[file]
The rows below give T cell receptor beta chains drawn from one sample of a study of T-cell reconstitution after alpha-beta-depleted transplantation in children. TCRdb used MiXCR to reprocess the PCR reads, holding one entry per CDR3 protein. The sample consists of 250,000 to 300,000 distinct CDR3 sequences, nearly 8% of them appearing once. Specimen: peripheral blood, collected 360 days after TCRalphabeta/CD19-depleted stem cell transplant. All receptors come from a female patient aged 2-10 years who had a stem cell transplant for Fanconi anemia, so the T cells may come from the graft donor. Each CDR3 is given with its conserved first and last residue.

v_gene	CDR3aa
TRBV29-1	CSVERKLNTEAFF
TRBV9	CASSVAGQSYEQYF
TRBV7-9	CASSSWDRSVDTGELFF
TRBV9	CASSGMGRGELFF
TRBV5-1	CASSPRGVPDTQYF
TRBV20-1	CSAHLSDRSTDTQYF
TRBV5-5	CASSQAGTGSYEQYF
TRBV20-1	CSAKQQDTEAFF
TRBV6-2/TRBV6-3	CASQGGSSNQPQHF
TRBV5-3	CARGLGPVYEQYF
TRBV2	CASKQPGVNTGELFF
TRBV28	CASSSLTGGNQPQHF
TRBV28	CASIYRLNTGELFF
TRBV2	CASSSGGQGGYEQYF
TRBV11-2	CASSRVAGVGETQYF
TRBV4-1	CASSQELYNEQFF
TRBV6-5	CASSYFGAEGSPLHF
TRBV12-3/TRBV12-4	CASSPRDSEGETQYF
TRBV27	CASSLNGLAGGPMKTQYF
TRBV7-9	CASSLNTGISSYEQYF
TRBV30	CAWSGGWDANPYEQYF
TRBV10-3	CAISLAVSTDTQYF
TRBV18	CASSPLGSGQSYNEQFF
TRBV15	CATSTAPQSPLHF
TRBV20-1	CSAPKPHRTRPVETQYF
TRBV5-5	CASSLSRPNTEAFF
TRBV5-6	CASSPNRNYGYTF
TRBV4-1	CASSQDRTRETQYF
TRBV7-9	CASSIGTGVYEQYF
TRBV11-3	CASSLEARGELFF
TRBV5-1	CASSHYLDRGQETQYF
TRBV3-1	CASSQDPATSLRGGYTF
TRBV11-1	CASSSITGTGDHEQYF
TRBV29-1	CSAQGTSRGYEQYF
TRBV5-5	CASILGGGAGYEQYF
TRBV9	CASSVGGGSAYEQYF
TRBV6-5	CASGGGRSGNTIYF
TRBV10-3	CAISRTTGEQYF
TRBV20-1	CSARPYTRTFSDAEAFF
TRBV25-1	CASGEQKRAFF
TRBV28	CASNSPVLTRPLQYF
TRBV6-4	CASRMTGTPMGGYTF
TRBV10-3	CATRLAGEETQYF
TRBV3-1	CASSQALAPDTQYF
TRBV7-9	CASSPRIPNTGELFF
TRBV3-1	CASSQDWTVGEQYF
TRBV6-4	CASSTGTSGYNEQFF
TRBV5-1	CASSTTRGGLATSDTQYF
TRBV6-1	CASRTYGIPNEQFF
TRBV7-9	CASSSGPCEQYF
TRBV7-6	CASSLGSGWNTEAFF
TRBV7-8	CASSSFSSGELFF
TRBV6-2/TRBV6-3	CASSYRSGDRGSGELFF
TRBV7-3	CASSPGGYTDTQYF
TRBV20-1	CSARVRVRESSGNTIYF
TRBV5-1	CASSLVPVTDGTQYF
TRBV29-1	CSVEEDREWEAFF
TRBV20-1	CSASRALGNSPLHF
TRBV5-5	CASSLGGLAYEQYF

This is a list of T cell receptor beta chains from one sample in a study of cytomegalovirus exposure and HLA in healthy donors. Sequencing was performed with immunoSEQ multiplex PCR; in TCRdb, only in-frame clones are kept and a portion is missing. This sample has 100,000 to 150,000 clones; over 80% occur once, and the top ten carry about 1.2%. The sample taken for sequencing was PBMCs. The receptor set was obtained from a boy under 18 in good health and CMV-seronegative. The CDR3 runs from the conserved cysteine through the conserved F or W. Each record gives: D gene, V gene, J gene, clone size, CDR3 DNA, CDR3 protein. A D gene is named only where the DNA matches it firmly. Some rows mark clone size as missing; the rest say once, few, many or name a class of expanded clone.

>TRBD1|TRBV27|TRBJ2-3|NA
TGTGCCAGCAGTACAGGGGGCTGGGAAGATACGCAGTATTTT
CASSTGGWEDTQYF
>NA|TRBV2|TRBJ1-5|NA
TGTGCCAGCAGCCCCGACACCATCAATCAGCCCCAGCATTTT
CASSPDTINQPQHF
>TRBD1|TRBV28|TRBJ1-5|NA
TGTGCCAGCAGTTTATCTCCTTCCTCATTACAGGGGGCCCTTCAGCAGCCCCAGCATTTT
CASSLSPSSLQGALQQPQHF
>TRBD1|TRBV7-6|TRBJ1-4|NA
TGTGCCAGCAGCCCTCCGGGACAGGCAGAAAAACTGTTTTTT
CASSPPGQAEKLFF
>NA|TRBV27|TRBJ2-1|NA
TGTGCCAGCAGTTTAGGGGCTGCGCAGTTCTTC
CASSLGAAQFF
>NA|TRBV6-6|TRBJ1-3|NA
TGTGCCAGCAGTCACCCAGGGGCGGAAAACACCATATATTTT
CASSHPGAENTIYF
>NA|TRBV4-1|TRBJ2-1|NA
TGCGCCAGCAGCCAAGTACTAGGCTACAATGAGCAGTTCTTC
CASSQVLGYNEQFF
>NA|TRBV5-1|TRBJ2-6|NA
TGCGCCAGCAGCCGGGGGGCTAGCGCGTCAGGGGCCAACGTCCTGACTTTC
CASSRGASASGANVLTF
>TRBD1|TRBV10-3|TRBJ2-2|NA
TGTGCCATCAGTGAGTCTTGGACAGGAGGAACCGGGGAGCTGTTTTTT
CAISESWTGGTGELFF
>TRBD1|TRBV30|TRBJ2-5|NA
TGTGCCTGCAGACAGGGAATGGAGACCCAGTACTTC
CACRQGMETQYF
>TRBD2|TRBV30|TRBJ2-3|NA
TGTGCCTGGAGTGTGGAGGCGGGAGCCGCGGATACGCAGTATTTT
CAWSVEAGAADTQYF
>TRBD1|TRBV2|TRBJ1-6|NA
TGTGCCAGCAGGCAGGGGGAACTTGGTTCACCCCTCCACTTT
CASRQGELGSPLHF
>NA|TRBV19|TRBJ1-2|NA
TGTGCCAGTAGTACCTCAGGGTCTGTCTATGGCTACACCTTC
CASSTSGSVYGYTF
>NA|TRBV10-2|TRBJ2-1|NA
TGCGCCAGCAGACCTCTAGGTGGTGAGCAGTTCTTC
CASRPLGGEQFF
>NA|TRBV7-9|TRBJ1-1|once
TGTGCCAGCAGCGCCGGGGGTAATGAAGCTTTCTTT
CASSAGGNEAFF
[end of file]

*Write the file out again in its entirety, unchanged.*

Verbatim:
The rows below give T cell receptor beta chains drawn from one sample of a study of T-cell reconstitution after alpha-beta-depleted transplantation in children. TCRdb used MiXCR to reprocess the PCR reads, holding one entry per CDR3 protein. The sample consists of 250,000 to 300,000 distinct CDR3 sequences, nearly 8% of them appearing once. Specimen: peripheral blood, collected 360 days after TCRalphabeta/CD19-depleted stem cell transplant. All receptors come from a female patient aged 2-10 years who had a stem cell transplant for Fanconi anemia, so the T cells may come from the graft donor. Each CDR3 is given with its conserved first and last residue.

v_gene	CDR3aa
TRBV29-1	CSVERKLNTEAFF
TRBV9	CASSVAGQSYEQYF
TRBV7-9	CASSSWDRSVDTGELFF
TRBV9	CASSGMGRGELFF
TRBV5-1	CASSPRGVPDTQYF
TRBV20-1	CSAHLSDRSTDTQYF
TRBV5-5	CASSQAGTGSYEQYF
TRBV20-1	CSAKQQDTEAFF
TRBV6-2/TRBV6-3	CASQGGSSNQPQHF
TRBV5-3	CARGLGPVYEQYF
TRBV2	CASKQPGVNTGELFF
TRBV28	CASSSLTGGNQPQHF
TRBV28	CASIYRLNTGELFF
TRBV2	CASSSGGQGGYEQYF
TRBV11-2	CASSRVAGVGETQYF
TRBV4-1	CASSQELYNEQFF
TRBV6-5	CASSYFGAEGSPLHF
TRBV12-3/TRBV12-4	CASSPRDSEGETQYF
TRBV27	CASSLNGLAGGPMKTQYF
TRBV7-9	CASSLNTGISSYEQYF
TRBV30	CAWSGGWDANPYEQYF
TRBV10-3	CAISLAVSTDTQYF
TRBV18	CASSPLGSGQSYNEQFF
TRBV15	CATSTAPQSPLHF
TRBV20-1	CSAPKPHRTRPVETQYF
TRBV5-5	CASSLSRPNTEAFF
TRBV5-6	CASSPNRNYGYTF
TRBV4-1	CASSQDRTRETQYF
TRBV7-9	CASSIGTGVYEQYF
TRBV11-3	CASSLEARGELFF
TRBV5-1	CASSHYLDRGQETQYF
TRBV3-1	CASSQDPATSLRGGYTF
TRBV11-1	CASSSITGTGDHEQYF
TRBV29-1	CSAQGTSRGYEQYF
TRBV5-5	CASILGGGAGYEQYF
TRBV9	CASSVGGGSAYEQYF
TRBV6-5	CASGGGRSGNTIYF
TRBV10-3	CAISRTTGEQYF
TRBV20-1	CSARPYTRTFSDAEAFF
TRBV25-1	CASGEQKRAFF
TRBV28	CASNSPVLTRPLQYF
TRBV6-4	CASRMTGTPMGGYTF
TRBV10-3	CATRLAGEETQYF
TRBV3-1	CASSQALAPDTQYF
TRBV7-9	CASSPRIPNTGELFF
TRBV3-1	CASSQDWTVGEQYF
TRBV6-4	CASSTGTSGYNEQFF
TRBV5-1	CASSTTRGGLATSDTQYF
TRBV6-1	CASRTYGIPNEQFF
TRBV7-9	CASSSGPCEQYF
TRBV7-6	CASSLGSGWNTEAFF
TRBV7-8	CASSSFSSGELFF
TRBV6-2/TRBV6-3	CASSYRSGDRGSGELFF
TRBV7-3	CASSPGGYTDTQYF
TRBV20-1	CSARVRVRESSGNTIYF
TRBV5-1	CASSLVPVTDGTQYF
TRBV29-1	CSVEEDREWEAFF
TRBV20-1	CSASRALGNSPLHF
TRBV5-5	CASSLGGLAYEQYF

This is a list of T cell receptor beta chains from one sample in a study of cytomegalovirus exposure and HLA in healthy donors. Sequencing was performed with immunoSEQ multiplex PCR; in TCRdb, only in-frame clones are kept and a portion is missing. This sample has 100,000 to 150,000 clones; over 80% occur once, and the top ten carry about 1.2%. The sample taken for sequencing was PBMCs. The receptor set was obtained from a boy under 18 in good health and CMV-seronegative. The CDR3 runs from the conserved cysteine through the conserved F or W. Each record gives: D gene, V gene, J gene, clone size, CDR3 DNA, CDR3 protein. A D gene is named only where the DNA matches it firmly. Some rows mark clone size as missing; the rest say once, few, many or name a class of expanded clone.

>TRBD1|TRBV27|TRBJ2-3|NA
TGTGCCAGCAGTACAGGGGGCTGGGAAGATACGCAGTATTTT
CASSTGGWEDTQYF
>NA|TRBV2|TRBJ1-5|NA
TGTGCCAGCAGCCCCGACACCATCAATCAGCCCCAGCATTTT
CASSPDTINQPQHF
>TRBD1|TRBV28|TRBJ1-5|NA
TGTGCCAGCAGTTTATCTCCTTCCTCATTACAGGGGGCCCTTCAGCAGCCCCAGCATTTT
CASSLSPSSLQGALQQPQHF
>TRBD1|TRBV7-6|TRBJ1-4|NA
TGTGCCAGCAGCCCTCCGGGACAGGCAGAAAAACTGTTTTTT
CASSPPGQAEKLFF
>NA|TRBV27|TRBJ2-1|NA
TGTGCCAGCAGTTTAGGGGCTGCGCAGTTCTTC
CASSLGAAQFF
>NA|TRBV6-6|TRBJ1-3|NA
TGTGCCAGCAGTCACCCAGGGGCGGAAAACACCATATATTTT
CASSHPGAENTIYF
>NA|TRBV4-1|TRBJ2-1|NA
TGCGCCAGCAGCCAAGTACTAGGCTACAATGAGCAGTTCTTC
CASSQVLGYNEQFF
>NA|TRBV5-1|TRBJ2-6|NA
TGCGCCAGCAGCCGGGGGGCTAGCGCGTCAGGGGCCAACGTCCTGACTTTC
CASSRGASASGANVLTF
>TRBD1|TRBV10-3|TRBJ2-2|NA
TGTGCCATCAGTGAGTCTTGGACAGGAGGAACCGGGGAGCTGTTTTTT
CAISESWTGGTGELFF
>TRBD1|TRBV30|TRBJ2-5|NA
TGTGCCTGCAGACAGGGAATGGAGACCCAGTACTTC
CACRQGMETQYF
>TRBD2|TRBV30|TRBJ2-3|NA
TGTGCCTGGAGTGTGGAGGCGGGAGCCGCGGATACGCAGTATTTT
CAWSVEAGAADTQYF
>TRBD1|TRBV2|TRBJ1-6|NA
TGTGCCAGCAGGCAGGGGGAACTTGGTTCACCCCTCCACTTT
CASRQGELGSPLHF
>NA|TRBV19|TRBJ1-2|NA
TGTGCCAGTAGTACCTCAGGGTCTGTCTATGGCTACACCTTC
CASSTSGSVYGYTF
>NA|TRBV10-2|TRBJ2-1|NA
TGCGCCAGCAGACCTCTAGGTGGTGAGCAGTTCTTC
CASRPLGGEQFF
>NA|TRBV7-9|TRBJ1-1|once
TGTGCCAGCAGCGCCGGGGGTAATGAAGCTTTCTTT
CASSAGGNEAFF